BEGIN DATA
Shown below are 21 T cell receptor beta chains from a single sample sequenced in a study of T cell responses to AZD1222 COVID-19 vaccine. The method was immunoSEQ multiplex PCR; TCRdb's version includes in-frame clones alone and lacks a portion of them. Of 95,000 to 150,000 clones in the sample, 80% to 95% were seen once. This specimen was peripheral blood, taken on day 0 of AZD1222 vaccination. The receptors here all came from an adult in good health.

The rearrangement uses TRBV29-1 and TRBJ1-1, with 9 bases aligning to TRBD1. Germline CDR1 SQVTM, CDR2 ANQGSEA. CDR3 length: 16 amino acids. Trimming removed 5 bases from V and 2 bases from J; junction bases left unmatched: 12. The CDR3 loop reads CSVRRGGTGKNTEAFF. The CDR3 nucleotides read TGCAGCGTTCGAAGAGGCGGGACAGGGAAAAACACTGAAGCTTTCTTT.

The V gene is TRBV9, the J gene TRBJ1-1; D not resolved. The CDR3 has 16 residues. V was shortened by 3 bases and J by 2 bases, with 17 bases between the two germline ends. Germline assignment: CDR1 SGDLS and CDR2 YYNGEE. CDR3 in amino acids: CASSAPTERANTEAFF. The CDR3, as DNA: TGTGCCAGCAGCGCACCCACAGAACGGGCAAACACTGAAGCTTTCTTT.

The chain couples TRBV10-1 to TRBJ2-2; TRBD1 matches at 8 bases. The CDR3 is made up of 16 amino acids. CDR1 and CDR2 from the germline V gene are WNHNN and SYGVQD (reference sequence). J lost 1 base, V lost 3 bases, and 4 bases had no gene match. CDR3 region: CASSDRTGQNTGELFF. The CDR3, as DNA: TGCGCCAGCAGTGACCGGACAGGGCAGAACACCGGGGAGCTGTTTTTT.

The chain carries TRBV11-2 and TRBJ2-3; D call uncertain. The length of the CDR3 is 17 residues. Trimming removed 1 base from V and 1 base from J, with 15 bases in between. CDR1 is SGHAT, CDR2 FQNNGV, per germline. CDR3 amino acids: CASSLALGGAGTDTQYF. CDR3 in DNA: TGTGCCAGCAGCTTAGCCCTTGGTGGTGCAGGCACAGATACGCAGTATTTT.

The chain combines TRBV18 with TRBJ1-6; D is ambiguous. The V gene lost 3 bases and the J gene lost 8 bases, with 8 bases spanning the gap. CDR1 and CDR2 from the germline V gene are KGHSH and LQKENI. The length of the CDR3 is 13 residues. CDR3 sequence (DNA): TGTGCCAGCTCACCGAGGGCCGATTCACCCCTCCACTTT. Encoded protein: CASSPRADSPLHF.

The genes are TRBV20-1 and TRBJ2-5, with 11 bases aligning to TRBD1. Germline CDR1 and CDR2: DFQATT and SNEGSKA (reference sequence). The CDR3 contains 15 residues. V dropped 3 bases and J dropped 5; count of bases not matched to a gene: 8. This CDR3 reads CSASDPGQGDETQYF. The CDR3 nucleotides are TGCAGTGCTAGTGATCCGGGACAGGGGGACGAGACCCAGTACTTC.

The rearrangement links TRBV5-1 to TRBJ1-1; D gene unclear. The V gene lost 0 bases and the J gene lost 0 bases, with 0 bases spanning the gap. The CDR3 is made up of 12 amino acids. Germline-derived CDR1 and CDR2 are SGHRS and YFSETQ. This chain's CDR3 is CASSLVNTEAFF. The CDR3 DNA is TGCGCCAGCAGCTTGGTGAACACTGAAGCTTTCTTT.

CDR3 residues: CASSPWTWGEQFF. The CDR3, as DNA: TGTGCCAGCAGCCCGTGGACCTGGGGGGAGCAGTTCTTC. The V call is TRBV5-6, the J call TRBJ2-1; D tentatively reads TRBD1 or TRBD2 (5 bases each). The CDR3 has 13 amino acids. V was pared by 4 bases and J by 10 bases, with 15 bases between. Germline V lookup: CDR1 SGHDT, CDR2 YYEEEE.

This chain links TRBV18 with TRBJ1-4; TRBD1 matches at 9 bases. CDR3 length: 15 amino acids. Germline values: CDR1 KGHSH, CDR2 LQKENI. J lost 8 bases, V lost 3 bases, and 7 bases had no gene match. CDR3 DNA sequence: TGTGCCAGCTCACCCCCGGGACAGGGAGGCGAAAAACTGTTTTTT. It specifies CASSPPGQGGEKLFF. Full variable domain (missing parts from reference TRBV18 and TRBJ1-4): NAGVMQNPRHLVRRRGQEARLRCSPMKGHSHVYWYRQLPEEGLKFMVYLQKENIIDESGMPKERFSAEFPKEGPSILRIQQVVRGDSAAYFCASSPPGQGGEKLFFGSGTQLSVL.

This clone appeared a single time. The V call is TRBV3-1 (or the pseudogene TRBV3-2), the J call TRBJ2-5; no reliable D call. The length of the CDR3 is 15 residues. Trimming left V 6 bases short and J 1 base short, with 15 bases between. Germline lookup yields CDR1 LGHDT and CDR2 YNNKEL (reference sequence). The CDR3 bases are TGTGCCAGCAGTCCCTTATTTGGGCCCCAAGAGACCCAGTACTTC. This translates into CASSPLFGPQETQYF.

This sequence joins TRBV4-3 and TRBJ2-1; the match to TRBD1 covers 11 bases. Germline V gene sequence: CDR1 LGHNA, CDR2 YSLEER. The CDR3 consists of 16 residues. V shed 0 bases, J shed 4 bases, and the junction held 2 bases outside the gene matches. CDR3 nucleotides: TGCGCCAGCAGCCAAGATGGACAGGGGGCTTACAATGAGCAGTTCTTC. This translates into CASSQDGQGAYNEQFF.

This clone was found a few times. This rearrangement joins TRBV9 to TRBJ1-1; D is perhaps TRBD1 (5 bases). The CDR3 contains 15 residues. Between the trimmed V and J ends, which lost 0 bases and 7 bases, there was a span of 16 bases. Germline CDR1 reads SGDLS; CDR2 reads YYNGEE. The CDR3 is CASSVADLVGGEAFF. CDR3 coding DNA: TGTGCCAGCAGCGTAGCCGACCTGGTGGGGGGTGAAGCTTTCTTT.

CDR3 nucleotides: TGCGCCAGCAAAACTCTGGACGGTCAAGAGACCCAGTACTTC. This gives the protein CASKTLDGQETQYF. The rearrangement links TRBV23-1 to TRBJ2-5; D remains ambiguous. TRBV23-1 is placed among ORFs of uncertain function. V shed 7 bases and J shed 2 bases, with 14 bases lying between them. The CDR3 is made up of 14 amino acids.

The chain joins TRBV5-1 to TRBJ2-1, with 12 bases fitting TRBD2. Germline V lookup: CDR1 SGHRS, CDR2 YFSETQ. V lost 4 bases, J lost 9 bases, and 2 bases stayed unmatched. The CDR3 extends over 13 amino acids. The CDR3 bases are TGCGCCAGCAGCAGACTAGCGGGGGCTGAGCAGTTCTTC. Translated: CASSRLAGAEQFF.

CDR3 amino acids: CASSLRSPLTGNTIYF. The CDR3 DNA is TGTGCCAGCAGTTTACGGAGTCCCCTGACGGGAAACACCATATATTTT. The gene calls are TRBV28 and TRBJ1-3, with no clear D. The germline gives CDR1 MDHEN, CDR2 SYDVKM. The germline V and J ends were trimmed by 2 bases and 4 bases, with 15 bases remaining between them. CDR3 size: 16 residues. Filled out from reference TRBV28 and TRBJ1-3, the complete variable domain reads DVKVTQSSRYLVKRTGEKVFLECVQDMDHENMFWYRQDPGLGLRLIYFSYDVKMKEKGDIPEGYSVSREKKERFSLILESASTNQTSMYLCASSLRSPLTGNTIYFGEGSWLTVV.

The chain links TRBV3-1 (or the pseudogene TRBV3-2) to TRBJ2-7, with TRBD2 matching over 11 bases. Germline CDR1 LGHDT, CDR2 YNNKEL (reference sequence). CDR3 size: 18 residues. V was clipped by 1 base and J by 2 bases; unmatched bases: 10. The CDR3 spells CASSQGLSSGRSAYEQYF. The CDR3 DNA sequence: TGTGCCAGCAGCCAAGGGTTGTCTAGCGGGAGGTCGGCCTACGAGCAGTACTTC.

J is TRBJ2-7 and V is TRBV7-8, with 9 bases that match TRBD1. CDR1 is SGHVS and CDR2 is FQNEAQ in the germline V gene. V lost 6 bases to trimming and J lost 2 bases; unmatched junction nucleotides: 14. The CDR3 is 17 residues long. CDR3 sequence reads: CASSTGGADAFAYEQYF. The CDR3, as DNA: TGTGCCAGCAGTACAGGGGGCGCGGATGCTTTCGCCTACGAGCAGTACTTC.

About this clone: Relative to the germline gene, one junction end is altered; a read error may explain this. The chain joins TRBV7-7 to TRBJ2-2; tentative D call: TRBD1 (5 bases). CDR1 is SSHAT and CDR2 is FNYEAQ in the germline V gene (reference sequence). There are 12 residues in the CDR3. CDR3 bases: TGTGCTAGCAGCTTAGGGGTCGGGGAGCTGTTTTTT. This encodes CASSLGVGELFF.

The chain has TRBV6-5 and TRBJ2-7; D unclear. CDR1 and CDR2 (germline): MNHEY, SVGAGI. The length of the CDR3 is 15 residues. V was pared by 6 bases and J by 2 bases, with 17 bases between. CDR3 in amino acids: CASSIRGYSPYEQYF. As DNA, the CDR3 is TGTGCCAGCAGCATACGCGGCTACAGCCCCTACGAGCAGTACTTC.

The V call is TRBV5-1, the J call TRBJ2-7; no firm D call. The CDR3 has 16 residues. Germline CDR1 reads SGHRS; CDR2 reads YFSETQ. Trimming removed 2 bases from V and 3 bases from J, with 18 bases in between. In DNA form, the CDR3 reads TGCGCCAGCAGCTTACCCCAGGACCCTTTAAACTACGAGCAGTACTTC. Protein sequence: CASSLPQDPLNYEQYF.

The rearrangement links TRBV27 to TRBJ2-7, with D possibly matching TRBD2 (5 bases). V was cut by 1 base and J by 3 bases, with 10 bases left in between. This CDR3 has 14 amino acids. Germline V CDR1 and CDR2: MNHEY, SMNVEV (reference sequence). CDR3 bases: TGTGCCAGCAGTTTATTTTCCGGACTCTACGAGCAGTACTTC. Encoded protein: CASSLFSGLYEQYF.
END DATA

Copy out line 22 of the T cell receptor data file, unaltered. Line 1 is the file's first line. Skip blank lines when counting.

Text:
The rearrangement links TRBV27 to TRBJ2-7, with D possibly matching TRBD2 (5 bases). V was cut by 1 base and J by 3 bases, with 10 bases left in between. This CDR3 has 14 amino acids. Germline V CDR1 and CDR2: MNHEY, SMNVEV (reference sequence). CDR3 bases: TGTGCCAGCAGTTTATTTTCCGGACTCTACGAGCAGTACTTC. Encoded protein: CASSLFSGLYEQYF.